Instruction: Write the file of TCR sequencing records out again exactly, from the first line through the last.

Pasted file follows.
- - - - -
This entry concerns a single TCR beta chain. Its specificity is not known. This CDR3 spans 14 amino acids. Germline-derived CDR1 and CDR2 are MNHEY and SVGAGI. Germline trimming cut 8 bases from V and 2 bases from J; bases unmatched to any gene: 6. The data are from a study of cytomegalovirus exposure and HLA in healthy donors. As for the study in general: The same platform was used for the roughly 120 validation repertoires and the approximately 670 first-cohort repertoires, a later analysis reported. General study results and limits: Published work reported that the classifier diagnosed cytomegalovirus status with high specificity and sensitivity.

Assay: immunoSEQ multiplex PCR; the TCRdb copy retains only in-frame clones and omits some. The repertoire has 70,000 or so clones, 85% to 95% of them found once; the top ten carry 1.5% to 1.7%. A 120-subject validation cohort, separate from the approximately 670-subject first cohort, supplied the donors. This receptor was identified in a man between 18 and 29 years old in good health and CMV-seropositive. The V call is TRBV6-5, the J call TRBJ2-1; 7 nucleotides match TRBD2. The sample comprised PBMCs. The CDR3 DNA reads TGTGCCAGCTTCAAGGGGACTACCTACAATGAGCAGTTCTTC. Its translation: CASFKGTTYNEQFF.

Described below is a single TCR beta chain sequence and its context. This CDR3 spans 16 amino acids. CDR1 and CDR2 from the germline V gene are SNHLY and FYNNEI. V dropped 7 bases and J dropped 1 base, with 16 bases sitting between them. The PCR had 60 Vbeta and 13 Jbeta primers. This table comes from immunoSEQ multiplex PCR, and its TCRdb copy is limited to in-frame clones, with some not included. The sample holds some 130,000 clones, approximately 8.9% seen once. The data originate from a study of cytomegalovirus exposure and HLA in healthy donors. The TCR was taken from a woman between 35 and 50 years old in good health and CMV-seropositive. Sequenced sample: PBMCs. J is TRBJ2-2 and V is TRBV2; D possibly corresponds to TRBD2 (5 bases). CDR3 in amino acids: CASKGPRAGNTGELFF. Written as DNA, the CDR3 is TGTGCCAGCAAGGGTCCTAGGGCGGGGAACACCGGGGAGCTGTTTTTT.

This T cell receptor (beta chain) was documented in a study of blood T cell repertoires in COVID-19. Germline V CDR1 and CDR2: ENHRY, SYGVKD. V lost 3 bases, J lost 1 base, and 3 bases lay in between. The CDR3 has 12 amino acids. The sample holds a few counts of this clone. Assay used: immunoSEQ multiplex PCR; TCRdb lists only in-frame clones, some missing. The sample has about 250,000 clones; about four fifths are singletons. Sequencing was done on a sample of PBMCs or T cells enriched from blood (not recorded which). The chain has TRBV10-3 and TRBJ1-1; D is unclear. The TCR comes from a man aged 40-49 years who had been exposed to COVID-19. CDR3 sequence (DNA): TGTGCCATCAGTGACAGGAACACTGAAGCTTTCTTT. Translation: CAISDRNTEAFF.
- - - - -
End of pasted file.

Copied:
This entry concerns a single TCR beta chain. Its specificity is not known. This CDR3 spans 14 amino acids. Germline-derived CDR1 and CDR2 are MNHEY and SVGAGI. Germline trimming cut 8 bases from V and 2 bases from J; bases unmatched to any gene: 6. The data are from a study of cytomegalovirus exposure and HLA in healthy donors. As for the study in general: The same platform was used for the roughly 120 validation repertoires and the approximately 670 first-cohort repertoires, a later analysis reported. General study results and limits: Published work reported that the classifier diagnosed cytomegalovirus status with high specificity and sensitivity.

Assay: immunoSEQ multiplex PCR; the TCRdb copy retains only in-frame clones and omits some. The repertoire has 70,000 or so clones, 85% to 95% of them found once; the top ten carry 1.5% to 1.7%. A 120-subject validation cohort, separate from the approximately 670-subject first cohort, supplied the donors. This receptor was identified in a man between 18 and 29 years old in good health and CMV-seropositive. The V call is TRBV6-5, the J call TRBJ2-1; 7 nucleotides match TRBD2. The sample comprised PBMCs. The CDR3 DNA reads TGTGCCAGCTTCAAGGGGACTACCTACAATGAGCAGTTCTTC. Its translation: CASFKGTTYNEQFF.

Described below is a single TCR beta chain sequence and its context. This CDR3 spans 16 amino acids. CDR1 and CDR2 from the germline V gene are SNHLY and FYNNEI. V dropped 7 bases and J dropped 1 base, with 16 bases sitting between them. The PCR had 60 Vbeta and 13 Jbeta primers. This table comes from immunoSEQ multiplex PCR, and its TCRdb copy is limited to in-frame clones, with some not included. The sample holds some 130,000 clones, approximately 8.9% seen once. The data originate from a study of cytomegalovirus exposure and HLA in healthy donors. The TCR was taken from a woman between 35 and 50 years old in good health and CMV-seropositive. Sequenced sample: PBMCs. J is TRBJ2-2 and V is TRBV2; D possibly corresponds to TRBD2 (5 bases). CDR3 in amino acids: CASKGPRAGNTGELFF. Written as DNA, the CDR3 is TGTGCCAGCAAGGGTCCTAGGGCGGGGAACACCGGGGAGCTGTTTTTT.

This T cell receptor (beta chain) was documented in a study of blood T cell repertoires in COVID-19. Germline V CDR1 and CDR2: ENHRY, SYGVKD. V lost 3 bases, J lost 1 base, and 3 bases lay in between. The CDR3 has 12 amino acids. The sample holds a few counts of this clone. Assay used: immunoSEQ multiplex PCR; TCRdb lists only in-frame clones, some missing. The sample has about 250,000 clones; about four fifths are singletons. Sequencing was done on a sample of PBMCs or T cells enriched from blood (not recorded which). The chain has TRBV10-3 and TRBJ1-1; D is unclear. The TCR comes from a man aged 40-49 years who had been exposed to COVID-19. CDR3 sequence (DNA): TGTGCCATCAGTGACAGGAACACTGAAGCTTTCTTT. Translation: CAISDRNTEAFF.